Behind every student with special needs is a team of adults collaborating to help that student thrive. We know how integral that collaboration is for the student to succeed. What happens, however, when that team…
- Can’t find time to share strategies that work,
- Works on a schedule that makes collaborating nearly impossible, or
- Is made up of adults who already feel they are at max capacity?
At Action Driven Education, we help schools create the conditions necessary using our highly successful two-step approach for your educators and students to meet and exceed their goals. This approach guides educators through an achievable, five-part action plan.
Meeting Tim has been an outstanding privilege that is filled with his authentic desire to help and support educators in their quest to support all learners academically, socially, and emotionally.
Dr. Lisa M.
Director of Pupil Services
Build a Simple, Barrier-Moving, Mindset
ACTION PLAN I
Recognize that the student is struggling with a barrier – a need!
ACTION PLAN II
Work the child through their need.
ACTION PLAN III
Support the child around their need.
ACTION PLAN IV
Collect through data to verify progress.
ACTION PLAN V
Collect around data to verify effectiveness.
Action-Driven Approach: Step #1
Our action-driven approach begins by building a barrier-moving, inclusive mindset so teachers recognize the value of individualization for the student… and for themselves! (Action Plan I)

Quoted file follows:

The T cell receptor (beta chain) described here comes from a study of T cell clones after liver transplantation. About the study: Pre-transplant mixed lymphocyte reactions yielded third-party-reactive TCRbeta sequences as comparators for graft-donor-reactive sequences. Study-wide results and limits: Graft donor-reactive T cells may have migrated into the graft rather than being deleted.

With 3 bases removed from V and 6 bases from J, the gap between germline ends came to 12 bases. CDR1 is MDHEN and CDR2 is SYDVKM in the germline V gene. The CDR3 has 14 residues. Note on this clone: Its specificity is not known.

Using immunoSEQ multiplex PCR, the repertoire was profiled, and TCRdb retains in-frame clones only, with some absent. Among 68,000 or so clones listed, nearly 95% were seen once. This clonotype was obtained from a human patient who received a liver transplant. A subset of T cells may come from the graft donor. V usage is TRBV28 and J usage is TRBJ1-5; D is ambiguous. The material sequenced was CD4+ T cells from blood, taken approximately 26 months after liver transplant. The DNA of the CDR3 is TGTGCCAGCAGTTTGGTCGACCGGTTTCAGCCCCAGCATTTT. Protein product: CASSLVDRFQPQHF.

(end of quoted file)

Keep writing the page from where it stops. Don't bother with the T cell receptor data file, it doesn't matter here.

During this step, teachers learn to:
- Identify that a student has a barrier (need) that is standing in their way in the classroom
- Define the need in clear and observable terms
- Recognize places where the need is impacting the child’s ability to become meaningfully engaged in the class, instruction, and assessment
- Collect data to verify presence
What’s an example of data that prove the presence of the need?
The need itself
- Reading fluency example: a child reads at 40 words per minute
- This becomes through data
How the need impacts the child
- Reading fluency example: the child fails tests (averaging 48%) because they read too slow to comprehend
- This becomes around data
Work the child through their need (Action Plan II)
- Plan instructional opportunities designed specifically to address the child’s need
- Include consideration to rehearse skills as part of differentiated instructional activities
- Include goals in the child’s IEP (if applicable) or IST/MTSS Student Support Plan
- Collect through data to verify progress (Action Plan IV)
What should I be thinking in Tier I?
“How can I design or redesign (Specially Designed Instruction) this learning activity to create an opportunity to improve the child’s skills?”
- Changes to instructional tasks in the inclusive environment that help to improve the skills related to the child’s need
- Pull-out instruction or other direct need-based instruction
- Any opportunity a team can create to build skills related to the child’s need
Support the child around their need (Action Plan III)
- Select “just-right” adaptations that eliminate the impact of the need on the child’s ability to learn and demonstrate their learning.
- Collect around data to verify effectiveness (Action Plan V)
What should I be thinking in Tier II?
During a specific activity or class, “Is the child’s need going to present a barrier that could prevent or inhibit their ability to continue to learn or demonstrate their learning?” If so, “How can I empower them around the need?”